Alberta lays out plan to grow tourism industry by Amanda Stephenson, October 29, 2013, Calgary Herald
The provincial government unveiled a plan Tuesday aimed at growing Alberta’s tourism industry by 32 per cent by 2020 — a plan that calls for more development of tourist attractions in parks and on Crown land. The new Alberta Tourism Framework, a strategy for turning what is currently a $7.8 billion industry into a $10.3 billion industry…. It aims to build on Travel Alberta’s successful “Remember to Breathe” marketing strategy, convincing more travellers to seek out the Alberta experience.
Source of frac flare shield video snap: FrackingCanada Fracking Rocky View County
One of several priorities of the framework is expanding the province’s supply of tourism experiences, especially in national and provincial parks and on Crown land near water, mountains or other natural attractions.
Source of map: Alberta Oil & Gas Industry Quarterly Update, Summer 2013. Note the National Parks
“Our mature iconic national park destinations are capped in terms of commercial growth, and we face strong competition from new, high quality destinations; there is an urgent need for new destination development in Alberta and outside the mountain national parks,” said the document. … Reegan McCulloch — assistant deputy minister for Tourism, Parks, and Recreation — said Alberta cannot afford to stand still when it comes to tourism development. While the province hosts more than 35 million visitors each year, the industry landscape is an increasingly competitive one. … “Going back to the 1950s to where we are now, Canada has actually slipped in terms of our rating as an international destination,” McCulloch said. “We all agree we need to either refresh or create new products and experiences that both local and international travellers are looking for.” …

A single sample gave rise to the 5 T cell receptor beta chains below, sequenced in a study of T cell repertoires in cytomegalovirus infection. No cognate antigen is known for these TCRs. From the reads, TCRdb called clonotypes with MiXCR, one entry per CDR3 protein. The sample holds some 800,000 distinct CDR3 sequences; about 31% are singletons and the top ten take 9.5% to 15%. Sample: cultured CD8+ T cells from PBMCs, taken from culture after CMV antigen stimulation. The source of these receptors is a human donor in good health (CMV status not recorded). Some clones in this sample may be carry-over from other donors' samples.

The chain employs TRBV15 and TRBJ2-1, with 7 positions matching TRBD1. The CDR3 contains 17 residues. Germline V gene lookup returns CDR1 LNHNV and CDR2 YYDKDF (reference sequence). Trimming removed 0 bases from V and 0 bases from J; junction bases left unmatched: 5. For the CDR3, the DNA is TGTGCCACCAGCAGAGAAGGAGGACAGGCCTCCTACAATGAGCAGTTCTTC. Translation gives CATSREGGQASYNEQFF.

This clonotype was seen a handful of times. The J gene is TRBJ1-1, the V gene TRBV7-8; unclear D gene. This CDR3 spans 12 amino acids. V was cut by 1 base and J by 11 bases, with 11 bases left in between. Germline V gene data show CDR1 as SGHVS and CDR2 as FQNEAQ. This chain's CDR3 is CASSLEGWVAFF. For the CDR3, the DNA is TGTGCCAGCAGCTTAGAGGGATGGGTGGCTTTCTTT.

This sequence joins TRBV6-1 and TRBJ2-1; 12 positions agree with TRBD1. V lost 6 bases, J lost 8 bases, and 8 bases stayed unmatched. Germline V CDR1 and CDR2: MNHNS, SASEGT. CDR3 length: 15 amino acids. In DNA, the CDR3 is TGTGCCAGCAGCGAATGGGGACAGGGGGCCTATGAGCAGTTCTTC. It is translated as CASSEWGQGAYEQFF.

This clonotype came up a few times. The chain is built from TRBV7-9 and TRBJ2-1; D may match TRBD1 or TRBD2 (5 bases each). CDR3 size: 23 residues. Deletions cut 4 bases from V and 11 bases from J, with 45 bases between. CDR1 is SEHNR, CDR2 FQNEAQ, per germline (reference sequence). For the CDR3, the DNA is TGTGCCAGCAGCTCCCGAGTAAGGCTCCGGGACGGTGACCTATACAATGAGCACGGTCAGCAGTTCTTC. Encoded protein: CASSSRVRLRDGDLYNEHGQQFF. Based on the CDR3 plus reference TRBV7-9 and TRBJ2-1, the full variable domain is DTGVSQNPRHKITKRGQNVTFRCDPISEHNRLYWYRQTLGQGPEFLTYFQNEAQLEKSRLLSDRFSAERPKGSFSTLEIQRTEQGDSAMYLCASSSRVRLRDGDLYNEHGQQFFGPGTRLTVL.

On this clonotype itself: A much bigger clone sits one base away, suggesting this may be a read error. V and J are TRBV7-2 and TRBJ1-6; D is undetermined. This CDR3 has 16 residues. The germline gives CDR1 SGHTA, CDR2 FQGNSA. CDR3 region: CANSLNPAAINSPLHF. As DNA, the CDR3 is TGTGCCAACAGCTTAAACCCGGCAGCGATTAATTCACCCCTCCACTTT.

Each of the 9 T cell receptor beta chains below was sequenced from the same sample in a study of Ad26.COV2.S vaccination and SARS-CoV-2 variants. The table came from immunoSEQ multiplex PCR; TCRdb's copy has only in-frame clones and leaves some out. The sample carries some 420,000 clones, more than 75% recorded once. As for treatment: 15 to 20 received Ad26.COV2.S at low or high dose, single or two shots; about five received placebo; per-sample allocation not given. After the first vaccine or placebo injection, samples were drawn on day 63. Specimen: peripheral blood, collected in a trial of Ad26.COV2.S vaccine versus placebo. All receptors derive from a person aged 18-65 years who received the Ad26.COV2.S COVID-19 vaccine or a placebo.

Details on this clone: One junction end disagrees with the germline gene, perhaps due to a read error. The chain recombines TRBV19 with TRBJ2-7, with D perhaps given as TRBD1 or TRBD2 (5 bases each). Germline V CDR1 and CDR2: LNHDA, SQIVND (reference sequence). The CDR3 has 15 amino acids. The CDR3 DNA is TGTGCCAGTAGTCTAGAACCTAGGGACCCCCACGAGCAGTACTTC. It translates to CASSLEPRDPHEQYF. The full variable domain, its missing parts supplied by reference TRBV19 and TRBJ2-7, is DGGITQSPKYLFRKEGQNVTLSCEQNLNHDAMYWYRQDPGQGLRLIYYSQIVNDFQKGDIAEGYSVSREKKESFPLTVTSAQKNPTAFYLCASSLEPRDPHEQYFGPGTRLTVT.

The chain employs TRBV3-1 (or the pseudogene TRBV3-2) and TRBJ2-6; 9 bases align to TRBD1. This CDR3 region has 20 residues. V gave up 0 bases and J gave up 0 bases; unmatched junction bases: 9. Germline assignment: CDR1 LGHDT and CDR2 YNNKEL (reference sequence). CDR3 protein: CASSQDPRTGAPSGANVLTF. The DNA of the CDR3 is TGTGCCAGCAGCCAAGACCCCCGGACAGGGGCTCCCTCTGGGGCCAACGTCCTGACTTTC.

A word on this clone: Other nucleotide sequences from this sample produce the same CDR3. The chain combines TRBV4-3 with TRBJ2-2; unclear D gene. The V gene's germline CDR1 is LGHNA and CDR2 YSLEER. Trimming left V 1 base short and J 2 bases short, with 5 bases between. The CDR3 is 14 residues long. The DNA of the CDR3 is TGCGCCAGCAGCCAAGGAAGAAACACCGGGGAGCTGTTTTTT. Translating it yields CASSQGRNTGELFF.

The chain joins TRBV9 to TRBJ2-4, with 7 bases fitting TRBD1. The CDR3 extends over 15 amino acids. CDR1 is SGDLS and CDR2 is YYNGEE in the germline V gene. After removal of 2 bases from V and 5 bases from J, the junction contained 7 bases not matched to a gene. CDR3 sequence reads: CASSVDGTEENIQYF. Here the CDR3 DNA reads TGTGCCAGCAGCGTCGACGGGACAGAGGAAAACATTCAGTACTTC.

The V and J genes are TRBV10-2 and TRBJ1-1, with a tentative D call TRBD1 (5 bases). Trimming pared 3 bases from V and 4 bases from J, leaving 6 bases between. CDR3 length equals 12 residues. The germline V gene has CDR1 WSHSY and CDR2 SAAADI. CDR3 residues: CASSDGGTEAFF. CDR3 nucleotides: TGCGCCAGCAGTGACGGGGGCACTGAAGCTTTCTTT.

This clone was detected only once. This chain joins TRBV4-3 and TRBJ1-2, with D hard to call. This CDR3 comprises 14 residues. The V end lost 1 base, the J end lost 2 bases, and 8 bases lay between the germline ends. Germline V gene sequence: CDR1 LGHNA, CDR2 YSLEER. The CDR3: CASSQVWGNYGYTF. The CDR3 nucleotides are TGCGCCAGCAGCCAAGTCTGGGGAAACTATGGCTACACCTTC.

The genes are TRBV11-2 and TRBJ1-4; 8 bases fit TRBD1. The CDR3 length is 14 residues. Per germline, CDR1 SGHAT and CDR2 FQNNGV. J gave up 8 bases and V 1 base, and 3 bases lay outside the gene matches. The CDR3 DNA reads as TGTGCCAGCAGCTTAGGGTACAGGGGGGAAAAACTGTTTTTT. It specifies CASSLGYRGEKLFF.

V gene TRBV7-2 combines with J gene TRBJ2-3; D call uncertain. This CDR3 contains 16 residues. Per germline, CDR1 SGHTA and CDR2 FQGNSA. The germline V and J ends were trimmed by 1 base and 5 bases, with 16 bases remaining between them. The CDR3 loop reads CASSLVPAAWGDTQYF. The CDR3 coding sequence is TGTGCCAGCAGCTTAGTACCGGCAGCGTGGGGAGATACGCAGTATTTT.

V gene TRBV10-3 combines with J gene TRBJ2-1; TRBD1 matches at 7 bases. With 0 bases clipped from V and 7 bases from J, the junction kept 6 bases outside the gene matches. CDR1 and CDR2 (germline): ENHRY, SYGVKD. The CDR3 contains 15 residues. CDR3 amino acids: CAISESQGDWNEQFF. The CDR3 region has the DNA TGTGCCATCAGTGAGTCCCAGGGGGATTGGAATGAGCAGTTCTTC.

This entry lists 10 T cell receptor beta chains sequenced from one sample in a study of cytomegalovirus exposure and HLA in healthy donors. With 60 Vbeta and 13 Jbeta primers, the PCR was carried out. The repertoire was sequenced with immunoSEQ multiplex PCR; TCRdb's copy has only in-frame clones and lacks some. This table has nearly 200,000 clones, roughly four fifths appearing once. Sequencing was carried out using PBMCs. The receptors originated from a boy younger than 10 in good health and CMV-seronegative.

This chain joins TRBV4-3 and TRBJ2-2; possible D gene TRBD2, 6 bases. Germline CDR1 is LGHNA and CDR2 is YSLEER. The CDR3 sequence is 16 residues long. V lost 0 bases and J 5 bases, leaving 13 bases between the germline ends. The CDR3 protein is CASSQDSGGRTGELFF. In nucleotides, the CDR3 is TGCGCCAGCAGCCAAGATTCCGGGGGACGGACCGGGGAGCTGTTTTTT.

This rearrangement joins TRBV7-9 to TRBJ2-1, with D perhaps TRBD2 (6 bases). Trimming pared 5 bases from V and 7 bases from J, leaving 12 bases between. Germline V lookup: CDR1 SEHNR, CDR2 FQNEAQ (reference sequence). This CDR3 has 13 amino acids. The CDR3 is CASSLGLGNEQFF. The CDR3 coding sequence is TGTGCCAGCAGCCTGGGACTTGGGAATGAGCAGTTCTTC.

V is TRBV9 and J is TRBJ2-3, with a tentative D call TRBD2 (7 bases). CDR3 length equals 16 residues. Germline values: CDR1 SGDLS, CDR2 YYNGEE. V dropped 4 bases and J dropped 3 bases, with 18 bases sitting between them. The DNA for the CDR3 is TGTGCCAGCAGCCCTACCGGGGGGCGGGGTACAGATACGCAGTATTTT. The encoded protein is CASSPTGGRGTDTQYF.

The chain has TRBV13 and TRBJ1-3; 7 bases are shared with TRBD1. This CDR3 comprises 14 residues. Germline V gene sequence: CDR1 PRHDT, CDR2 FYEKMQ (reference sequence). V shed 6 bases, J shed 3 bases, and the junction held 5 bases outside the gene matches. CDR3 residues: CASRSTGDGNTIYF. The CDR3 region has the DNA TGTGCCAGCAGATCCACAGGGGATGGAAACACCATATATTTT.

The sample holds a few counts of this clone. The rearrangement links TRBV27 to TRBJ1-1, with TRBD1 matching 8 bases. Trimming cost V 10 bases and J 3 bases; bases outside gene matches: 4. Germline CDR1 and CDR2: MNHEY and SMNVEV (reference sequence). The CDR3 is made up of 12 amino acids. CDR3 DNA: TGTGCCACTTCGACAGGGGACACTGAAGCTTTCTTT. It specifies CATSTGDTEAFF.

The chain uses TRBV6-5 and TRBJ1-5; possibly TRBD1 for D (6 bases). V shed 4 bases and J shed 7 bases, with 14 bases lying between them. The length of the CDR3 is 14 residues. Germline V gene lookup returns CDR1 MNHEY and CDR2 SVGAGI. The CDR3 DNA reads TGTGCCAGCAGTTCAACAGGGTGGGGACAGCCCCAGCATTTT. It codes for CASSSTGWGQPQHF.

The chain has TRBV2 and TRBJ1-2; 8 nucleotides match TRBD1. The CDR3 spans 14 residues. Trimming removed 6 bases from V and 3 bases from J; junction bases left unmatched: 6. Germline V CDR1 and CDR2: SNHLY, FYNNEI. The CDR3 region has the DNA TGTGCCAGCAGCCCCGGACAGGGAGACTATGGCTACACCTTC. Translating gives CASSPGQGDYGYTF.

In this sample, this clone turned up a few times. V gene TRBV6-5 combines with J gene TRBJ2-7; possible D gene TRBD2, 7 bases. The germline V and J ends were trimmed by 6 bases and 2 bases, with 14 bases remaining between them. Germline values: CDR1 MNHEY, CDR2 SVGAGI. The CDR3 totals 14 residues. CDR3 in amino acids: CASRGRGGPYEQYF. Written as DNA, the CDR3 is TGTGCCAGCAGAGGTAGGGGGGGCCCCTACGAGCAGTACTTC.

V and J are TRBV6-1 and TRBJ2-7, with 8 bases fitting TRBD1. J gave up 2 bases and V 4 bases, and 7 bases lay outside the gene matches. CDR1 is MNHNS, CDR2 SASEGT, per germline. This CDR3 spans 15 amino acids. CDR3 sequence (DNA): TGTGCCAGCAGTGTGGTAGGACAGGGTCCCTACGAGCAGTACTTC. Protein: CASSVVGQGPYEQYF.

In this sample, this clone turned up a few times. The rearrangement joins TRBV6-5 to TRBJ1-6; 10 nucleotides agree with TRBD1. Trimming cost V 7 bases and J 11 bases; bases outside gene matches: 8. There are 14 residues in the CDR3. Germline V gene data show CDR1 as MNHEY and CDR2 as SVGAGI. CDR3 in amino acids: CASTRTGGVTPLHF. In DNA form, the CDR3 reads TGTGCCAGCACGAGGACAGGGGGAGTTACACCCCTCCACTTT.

McCulloch said one area where Alberta has room for growth is in “experiential tourism.” That means developing large-scale community festivals to coincide with major sporting events, for example, or capitalizing on the “local food” [Mr. Harper’s EU Trade Agreement will disallow capitalizing on “local food”] movement by marketing Alberta farms and growers as tourist attractions.
Workers attempt to clean-up secret frac fluids and oil after frac communication blowout at Innisfail, Alberta. Photo – Alberta Surface Rights Group
EnCana’s drilling waste heavily dumped on food land at Rosebud, Alberta
“In years gone by, travellers would look for a culinary experience in a certain type of restaurant,” he said. “Nowadays, people may want to go for a nice meal, but they also want to see how it’s prepared — or they even may want to be part of preparing it.”
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